Making a splash at Universal Studios Japan
Daniel Pérez ’10
At Universal Studios Japan, one of the world’s most popular theme parks, a single parade can run 45 minutes and involve more than 100 performers, a half-dozen floats, intricate choreography, and a huge all-out water fight with the audience. It’s an enormous feat of engineering. Good thing an MIT alumnus is in charge.
Daniel Pérez ’10 is the vice president of entertainment creative at the park, where he directs 40 to 50 projects every year, ranging from a virtual-reality monster hunt to a Harry Potter celebration featuring large-scale video projections. He led the creation of the park’s Demon Slayer rollercoaster experience (inspired by a blockbuster anime franchise), its Guinness World Record–holding Christmas tree (most illuminated, with 612,000 lights), its award-winning Hello Kitty Happiness Brass Band show, and much more.
Pérez was always interested in the performing arts as well as the sciences, but he didn’t think entertainment was a viable career choice when he was in high school. MIT changed his mind.
Growing up in Miami as a first-generation Cuban-American, Pérez considered it an act of rebellion to leave Florida. He hunted for a free program one summer and happened upon Minority Introduction to Engineering and Science, MIT’s six-week science and engineering program for rising high school seniors. “I loved Boston, Cambridge, MIT. So after that, I thought I’d definitely go to MIT, definitely become an engineer,” he says.
He began studying civil engineering as an undergrad, but soon he was spending all his free time in MIT’s theater groups—Musical Theatre Guild, Shakespeare Ensemble, Dramashop, and Teatro Latino, a group he spearheaded that produced plays in English and Spanish.
“Dan threw himself into every opportunity in theater at MIT that came his way—be it performing, designing, or producing,” says Sara Brown, an associate professor of Music and Theater Arts. “By following his curiosity, he found a unique way to bring together his interests in theater and engineering.”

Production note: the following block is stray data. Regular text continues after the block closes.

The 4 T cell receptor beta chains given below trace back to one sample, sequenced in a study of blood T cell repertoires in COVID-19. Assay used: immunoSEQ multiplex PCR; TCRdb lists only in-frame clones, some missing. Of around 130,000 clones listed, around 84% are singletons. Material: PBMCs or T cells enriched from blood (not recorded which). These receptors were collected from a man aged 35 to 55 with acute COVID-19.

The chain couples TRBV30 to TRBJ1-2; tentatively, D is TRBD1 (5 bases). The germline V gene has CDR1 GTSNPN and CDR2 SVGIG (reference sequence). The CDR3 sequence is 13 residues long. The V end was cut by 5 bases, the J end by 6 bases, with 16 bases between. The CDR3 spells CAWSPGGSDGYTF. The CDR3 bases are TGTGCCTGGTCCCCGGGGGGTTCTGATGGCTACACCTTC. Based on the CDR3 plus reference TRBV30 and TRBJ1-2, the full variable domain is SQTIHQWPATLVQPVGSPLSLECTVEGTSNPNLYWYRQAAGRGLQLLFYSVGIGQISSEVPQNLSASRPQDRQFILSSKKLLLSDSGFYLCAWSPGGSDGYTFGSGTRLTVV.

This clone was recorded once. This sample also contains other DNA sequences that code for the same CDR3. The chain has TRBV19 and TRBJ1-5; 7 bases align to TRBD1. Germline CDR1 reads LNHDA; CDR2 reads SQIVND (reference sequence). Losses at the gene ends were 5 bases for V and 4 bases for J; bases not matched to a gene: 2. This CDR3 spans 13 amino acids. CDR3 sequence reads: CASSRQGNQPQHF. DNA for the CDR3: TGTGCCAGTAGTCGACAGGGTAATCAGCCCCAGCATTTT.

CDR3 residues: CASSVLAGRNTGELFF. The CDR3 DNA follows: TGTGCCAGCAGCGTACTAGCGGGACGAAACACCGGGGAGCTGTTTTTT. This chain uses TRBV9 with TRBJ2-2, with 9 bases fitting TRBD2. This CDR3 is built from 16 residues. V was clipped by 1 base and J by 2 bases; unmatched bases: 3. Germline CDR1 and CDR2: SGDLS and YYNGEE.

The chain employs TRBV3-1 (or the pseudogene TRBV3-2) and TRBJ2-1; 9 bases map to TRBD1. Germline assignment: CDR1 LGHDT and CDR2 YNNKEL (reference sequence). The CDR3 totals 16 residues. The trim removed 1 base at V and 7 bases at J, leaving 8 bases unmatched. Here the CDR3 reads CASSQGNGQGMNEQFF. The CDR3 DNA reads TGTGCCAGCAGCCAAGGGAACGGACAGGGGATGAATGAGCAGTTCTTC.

Brown encouraged Pérez to pursue the arts more seriously, and he ended up double-majoring in civil engineering and theater arts—fields with some surprising overlaps. “Both are about people who are experts in their fields coming together to do a project that betters humanity in some way,” says Pérez, whether the final product is a bridge or a parade. “In one you’re talking about steel and concrete; in the other, lights or costumes or glitter—but it’s still similar.”
After graduation, Pérez went to Yale’s School of Drama and earned a master of fine arts degree in technical design and production. Then he took a job at Hudson Scenic Studios, a theatrical automation and scenery production shop. While at Hudson, Pérez had the chance to work on theme park projects all over the world—including Asia—and in 2016, he joined Universal Studios Japan as creative manager.
Just a few years later, however, the pandemic struck a devastating blow to the entertainment industry. Universal Studios Japan closed for several months, and when it reopened, Pérez and his team were tasked with incorporating new safety protocols at the park—for example, adjusting horror attractions to prevent face-to-face screaming.
Fortunately, Pérez—who was promoted to vice president in March 2022—enjoys taking on novel challenges. “That’s how I ended up in this career path,” he says, circling back to his time at MIT. “Because I got to try new things in performing arts, I was able to find this niche for myself.”
Pérez is a long way from Florida now, but he says he hopes his career brings him back there one day. “I’ve had so much opportunity to do so many amazing projects throughout the world, but I still feel I haven’t given back to my community, to my roots,” he says. “My dream is to create something like the Cirque du Soleil of Miami—something really fantastic and fabulous in my hometown.”
The inside story of how ChatGPT was built from the people who made it
Exclusive conversations that take us behind the scenes of a cultural phenomenon.
How Rust went from a side project to the world’s most-loved programming language
For decades, coders wrote critical systems in C and C++. Now they turn to Rust.
Design thinking was supposed to fix the world. Where did it go wrong?
An approach that promised to democratize design may have done the opposite.
Sam Altman invested $180 million into a company trying to delay death
Can anti-aging breakthroughs add 10 healthy years to the human life span? The CEO of OpenAI is paying to find out.
Get the latest updates from
MIT Technology Review
Discover special offers, top stories, upcoming events, and more.